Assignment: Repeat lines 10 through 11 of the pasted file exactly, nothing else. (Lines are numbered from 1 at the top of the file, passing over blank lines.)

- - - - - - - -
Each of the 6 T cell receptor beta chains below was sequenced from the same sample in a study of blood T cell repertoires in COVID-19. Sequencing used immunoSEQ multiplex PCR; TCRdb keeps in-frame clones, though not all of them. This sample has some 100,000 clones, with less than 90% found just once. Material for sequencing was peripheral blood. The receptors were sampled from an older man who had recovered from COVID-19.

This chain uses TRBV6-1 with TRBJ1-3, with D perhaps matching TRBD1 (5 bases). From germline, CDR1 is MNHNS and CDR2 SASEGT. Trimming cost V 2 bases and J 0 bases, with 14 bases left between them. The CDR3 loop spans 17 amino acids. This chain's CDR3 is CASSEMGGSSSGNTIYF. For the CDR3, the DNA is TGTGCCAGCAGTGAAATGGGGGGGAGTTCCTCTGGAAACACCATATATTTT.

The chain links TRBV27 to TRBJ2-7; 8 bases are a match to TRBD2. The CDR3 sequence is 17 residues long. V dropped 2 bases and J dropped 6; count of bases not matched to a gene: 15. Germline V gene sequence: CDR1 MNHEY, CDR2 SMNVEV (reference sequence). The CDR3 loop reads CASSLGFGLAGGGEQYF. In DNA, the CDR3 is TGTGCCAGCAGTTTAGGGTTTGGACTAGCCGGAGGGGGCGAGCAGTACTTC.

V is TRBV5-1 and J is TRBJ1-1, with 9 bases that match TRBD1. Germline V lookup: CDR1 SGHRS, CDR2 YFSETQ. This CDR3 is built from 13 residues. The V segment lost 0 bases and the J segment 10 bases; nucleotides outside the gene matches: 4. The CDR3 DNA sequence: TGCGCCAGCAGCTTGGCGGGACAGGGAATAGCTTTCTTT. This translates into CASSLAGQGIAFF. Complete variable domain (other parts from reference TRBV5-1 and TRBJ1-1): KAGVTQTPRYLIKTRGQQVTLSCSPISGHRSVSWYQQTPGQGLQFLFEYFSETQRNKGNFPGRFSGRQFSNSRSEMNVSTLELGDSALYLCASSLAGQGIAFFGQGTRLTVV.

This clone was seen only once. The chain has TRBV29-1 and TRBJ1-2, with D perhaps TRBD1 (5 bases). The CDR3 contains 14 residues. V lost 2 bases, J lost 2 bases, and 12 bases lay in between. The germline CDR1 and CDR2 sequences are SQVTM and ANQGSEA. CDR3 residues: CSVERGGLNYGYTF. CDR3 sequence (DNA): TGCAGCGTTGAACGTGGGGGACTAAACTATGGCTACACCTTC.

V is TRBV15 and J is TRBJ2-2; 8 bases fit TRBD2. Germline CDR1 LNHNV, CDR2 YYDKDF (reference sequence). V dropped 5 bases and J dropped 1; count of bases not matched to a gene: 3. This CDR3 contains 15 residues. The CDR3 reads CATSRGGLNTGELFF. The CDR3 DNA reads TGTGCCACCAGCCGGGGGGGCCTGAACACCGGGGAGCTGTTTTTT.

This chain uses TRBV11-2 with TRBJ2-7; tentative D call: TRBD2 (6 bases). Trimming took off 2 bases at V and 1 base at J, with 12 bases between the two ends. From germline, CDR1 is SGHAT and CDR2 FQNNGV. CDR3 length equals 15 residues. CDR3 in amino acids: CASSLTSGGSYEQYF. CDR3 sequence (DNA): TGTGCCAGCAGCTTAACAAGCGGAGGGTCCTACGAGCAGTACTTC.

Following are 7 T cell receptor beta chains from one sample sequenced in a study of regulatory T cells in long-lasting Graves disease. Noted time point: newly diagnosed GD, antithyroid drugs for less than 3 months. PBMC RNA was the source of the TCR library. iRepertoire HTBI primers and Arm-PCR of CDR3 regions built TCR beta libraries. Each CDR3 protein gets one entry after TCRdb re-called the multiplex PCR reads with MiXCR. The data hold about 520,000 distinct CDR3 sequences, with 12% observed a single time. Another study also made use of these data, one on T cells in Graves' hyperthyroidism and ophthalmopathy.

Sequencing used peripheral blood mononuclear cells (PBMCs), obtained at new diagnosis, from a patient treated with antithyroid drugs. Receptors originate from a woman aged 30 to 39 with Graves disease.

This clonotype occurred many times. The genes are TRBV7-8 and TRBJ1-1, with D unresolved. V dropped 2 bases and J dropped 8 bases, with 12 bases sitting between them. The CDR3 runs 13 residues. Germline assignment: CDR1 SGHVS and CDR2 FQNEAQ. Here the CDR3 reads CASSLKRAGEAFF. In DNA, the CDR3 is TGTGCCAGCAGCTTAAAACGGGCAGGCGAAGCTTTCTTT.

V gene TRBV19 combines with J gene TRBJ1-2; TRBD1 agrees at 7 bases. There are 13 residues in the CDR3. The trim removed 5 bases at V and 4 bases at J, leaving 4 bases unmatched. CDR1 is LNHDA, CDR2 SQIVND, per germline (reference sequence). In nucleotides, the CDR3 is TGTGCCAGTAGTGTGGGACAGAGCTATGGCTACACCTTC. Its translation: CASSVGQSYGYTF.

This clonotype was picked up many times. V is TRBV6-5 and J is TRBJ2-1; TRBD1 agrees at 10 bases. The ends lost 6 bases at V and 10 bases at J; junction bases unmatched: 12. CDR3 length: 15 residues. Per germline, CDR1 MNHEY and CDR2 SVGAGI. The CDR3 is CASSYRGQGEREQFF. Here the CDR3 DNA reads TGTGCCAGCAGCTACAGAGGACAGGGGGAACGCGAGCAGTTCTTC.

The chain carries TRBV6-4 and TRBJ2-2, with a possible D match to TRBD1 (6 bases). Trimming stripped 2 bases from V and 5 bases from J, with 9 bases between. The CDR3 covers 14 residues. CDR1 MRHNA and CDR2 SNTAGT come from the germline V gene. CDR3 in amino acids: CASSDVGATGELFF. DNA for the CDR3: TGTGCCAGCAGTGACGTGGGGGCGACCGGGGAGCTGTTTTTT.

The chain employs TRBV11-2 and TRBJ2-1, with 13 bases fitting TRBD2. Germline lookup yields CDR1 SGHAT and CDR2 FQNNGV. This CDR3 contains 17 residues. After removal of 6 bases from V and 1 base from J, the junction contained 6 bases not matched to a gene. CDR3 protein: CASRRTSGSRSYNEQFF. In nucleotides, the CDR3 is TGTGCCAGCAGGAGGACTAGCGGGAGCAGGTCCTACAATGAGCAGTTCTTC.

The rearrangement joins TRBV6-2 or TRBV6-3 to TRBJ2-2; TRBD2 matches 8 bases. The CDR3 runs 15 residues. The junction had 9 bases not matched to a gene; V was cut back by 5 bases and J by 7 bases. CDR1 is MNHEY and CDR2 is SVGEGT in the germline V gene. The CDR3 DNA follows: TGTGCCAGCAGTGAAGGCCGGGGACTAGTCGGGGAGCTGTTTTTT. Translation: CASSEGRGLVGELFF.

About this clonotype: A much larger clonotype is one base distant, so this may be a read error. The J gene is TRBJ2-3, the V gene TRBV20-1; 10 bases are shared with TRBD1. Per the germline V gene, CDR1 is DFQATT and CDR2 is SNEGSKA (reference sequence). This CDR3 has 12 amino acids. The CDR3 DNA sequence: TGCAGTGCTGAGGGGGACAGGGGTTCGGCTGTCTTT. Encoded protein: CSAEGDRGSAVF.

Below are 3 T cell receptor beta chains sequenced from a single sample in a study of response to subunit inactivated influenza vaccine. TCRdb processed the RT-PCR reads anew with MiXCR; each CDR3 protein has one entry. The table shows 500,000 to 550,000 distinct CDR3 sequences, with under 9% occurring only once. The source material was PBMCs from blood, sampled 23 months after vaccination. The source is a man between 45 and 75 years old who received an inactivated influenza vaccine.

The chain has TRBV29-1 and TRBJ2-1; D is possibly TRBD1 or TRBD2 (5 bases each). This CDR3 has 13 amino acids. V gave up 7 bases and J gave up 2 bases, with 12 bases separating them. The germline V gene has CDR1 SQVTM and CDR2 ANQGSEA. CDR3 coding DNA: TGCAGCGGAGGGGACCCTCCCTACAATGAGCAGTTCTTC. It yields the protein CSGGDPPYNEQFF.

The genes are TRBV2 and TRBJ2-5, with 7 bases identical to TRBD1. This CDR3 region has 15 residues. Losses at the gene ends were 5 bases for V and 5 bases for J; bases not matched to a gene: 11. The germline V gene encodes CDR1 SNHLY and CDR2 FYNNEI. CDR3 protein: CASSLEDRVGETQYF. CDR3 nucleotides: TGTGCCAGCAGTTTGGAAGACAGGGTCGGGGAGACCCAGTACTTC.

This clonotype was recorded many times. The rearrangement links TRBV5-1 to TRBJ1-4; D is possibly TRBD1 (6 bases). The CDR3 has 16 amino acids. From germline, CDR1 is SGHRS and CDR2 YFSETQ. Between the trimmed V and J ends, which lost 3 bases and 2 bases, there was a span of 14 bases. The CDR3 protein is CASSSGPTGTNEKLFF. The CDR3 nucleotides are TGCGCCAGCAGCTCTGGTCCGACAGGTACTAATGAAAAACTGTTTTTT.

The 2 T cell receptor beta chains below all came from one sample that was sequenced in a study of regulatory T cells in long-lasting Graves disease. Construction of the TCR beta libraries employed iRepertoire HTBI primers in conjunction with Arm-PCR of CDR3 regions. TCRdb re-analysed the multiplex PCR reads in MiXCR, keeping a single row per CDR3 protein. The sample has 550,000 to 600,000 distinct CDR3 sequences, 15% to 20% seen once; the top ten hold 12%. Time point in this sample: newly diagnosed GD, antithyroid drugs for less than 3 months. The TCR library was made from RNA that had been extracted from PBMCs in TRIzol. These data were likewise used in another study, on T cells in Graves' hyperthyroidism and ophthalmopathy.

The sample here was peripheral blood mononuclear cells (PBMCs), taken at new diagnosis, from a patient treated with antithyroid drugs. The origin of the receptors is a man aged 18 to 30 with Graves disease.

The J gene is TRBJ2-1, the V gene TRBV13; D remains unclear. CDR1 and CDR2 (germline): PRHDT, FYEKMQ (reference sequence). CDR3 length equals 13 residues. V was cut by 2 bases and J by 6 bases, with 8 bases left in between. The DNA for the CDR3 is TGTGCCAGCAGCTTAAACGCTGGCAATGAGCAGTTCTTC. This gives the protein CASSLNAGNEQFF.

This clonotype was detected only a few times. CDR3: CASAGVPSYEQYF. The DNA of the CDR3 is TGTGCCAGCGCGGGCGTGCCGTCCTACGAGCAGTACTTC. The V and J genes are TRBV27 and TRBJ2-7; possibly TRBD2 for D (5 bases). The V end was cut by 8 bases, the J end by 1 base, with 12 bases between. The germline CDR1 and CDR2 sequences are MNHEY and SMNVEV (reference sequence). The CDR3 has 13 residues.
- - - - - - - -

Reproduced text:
This clonotype occurred many times. The genes are TRBV7-8 and TRBJ1-1, with D unresolved. V dropped 2 bases and J dropped 8 bases, with 12 bases sitting between them. The CDR3 runs 13 residues. Germline assignment: CDR1 SGHVS and CDR2 FQNEAQ. Here the CDR3 reads CASSLKRAGEAFF. In DNA, the CDR3 is TGTGCCAGCAGCTTAAAACGGGCAGGCGAAGCTTTCTTT.

V gene TRBV19 combines with J gene TRBJ1-2; TRBD1 agrees at 7 bases. There are 13 residues in the CDR3. The trim removed 5 bases at V and 4 bases at J, leaving 4 bases unmatched. CDR1 is LNHDA, CDR2 SQIVND, per germline (reference sequence). In nucleotides, the CDR3 is TGTGCCAGTAGTGTGGGACAGAGCTATGGCTACACCTTC. Its translation: CASSVGQSYGYTF.